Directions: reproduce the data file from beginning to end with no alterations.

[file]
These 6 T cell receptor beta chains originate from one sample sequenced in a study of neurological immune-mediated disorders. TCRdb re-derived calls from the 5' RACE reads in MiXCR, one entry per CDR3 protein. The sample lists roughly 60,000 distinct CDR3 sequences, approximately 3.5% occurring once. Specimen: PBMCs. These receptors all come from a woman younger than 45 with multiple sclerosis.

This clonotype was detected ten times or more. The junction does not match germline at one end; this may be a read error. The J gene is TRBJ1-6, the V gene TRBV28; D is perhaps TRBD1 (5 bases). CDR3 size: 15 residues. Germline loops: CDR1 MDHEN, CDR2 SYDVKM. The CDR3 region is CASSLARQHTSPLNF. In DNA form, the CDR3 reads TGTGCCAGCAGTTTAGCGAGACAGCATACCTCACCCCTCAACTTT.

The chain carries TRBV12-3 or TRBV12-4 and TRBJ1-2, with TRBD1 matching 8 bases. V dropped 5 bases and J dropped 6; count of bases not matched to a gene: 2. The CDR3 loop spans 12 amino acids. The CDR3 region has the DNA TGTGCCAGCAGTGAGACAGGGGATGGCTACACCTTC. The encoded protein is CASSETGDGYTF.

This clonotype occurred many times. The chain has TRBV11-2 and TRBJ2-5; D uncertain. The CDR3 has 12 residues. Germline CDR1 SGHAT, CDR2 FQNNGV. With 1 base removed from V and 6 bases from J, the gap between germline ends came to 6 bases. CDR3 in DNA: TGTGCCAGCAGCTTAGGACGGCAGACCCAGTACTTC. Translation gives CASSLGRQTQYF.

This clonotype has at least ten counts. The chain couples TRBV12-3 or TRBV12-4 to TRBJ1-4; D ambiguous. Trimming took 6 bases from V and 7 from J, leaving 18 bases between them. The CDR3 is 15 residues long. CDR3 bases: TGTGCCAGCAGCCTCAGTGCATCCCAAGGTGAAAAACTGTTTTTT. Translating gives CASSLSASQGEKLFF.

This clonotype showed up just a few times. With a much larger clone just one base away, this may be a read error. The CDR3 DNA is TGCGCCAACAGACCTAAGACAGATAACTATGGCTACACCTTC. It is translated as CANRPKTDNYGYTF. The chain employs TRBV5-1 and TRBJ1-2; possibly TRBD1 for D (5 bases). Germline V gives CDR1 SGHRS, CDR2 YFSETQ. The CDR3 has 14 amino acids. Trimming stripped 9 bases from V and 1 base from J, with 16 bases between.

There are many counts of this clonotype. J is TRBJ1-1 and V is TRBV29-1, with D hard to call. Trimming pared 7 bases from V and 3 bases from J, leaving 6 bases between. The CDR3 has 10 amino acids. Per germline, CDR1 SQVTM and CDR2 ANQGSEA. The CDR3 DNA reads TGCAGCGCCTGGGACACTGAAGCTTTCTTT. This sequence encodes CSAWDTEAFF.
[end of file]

These 6 T cell receptor beta chains originate from one sample sequenced in a study of neurological immune-mediated disorders. TCRdb re-derived calls from the 5' RACE reads in MiXCR, one entry per CDR3 protein. The sample lists roughly 60,000 distinct CDR3 sequences, approximately 3.5% occurring once. Specimen: PBMCs. These receptors all come from a woman younger than 45 with multiple sclerosis.

This clonotype was detected ten times or more. The junction does not match germline at one end; this may be a read error. The J gene is TRBJ1-6, the V gene TRBV28; D is perhaps TRBD1 (5 bases). CDR3 size: 15 residues. Germline loops: CDR1 MDHEN, CDR2 SYDVKM. The CDR3 region is CASSLARQHTSPLNF. In DNA form, the CDR3 reads TGTGCCAGCAGTTTAGCGAGACAGCATACCTCACCCCTCAACTTT.

The chain carries TRBV12-3 or TRBV12-4 and TRBJ1-2, with TRBD1 matching 8 bases. V dropped 5 bases and J dropped 6; count of bases not matched to a gene: 2. The CDR3 loop spans 12 amino acids. The CDR3 region has the DNA TGTGCCAGCAGTGAGACAGGGGATGGCTACACCTTC. The encoded protein is CASSETGDGYTF.

This clonotype occurred many times. The chain has TRBV11-2 and TRBJ2-5; D uncertain. The CDR3 has 12 residues. Germline CDR1 SGHAT, CDR2 FQNNGV. With 1 base removed from V and 6 bases from J, the gap between germline ends came to 6 bases. CDR3 in DNA: TGTGCCAGCAGCTTAGGACGGCAGACCCAGTACTTC. Translation gives CASSLGRQTQYF.

This clonotype has at least ten counts. The chain couples TRBV12-3 or TRBV12-4 to TRBJ1-4; D ambiguous. Trimming took 6 bases from V and 7 from J, leaving 18 bases between them. The CDR3 is 15 residues long. CDR3 bases: TGTGCCAGCAGCCTCAGTGCATCCCAAGGTGAAAAACTGTTTTTT. Translating gives CASSLSASQGEKLFF.

This clonotype showed up just a few times. With a much larger clone just one base away, this may be a read error. The CDR3 DNA is TGCGCCAACAGACCTAAGACAGATAACTATGGCTACACCTTC. It is translated as CANRPKTDNYGYTF. The chain employs TRBV5-1 and TRBJ1-2; possibly TRBD1 for D (5 bases). Germline V gives CDR1 SGHRS, CDR2 YFSETQ. The CDR3 has 14 amino acids. Trimming stripped 9 bases from V and 1 base from J, with 16 bases between.

There are many counts of this clonotype. J is TRBJ1-1 and V is TRBV29-1, with D hard to call. Trimming pared 7 bases from V and 3 bases from J, leaving 6 bases between. The CDR3 has 10 amino acids. Per germline, CDR1 SQVTM and CDR2 ANQGSEA. The CDR3 DNA reads TGCAGCGCCTGGGACACTGAAGCTTTCTTT. This sequence encodes CSAWDTEAFF.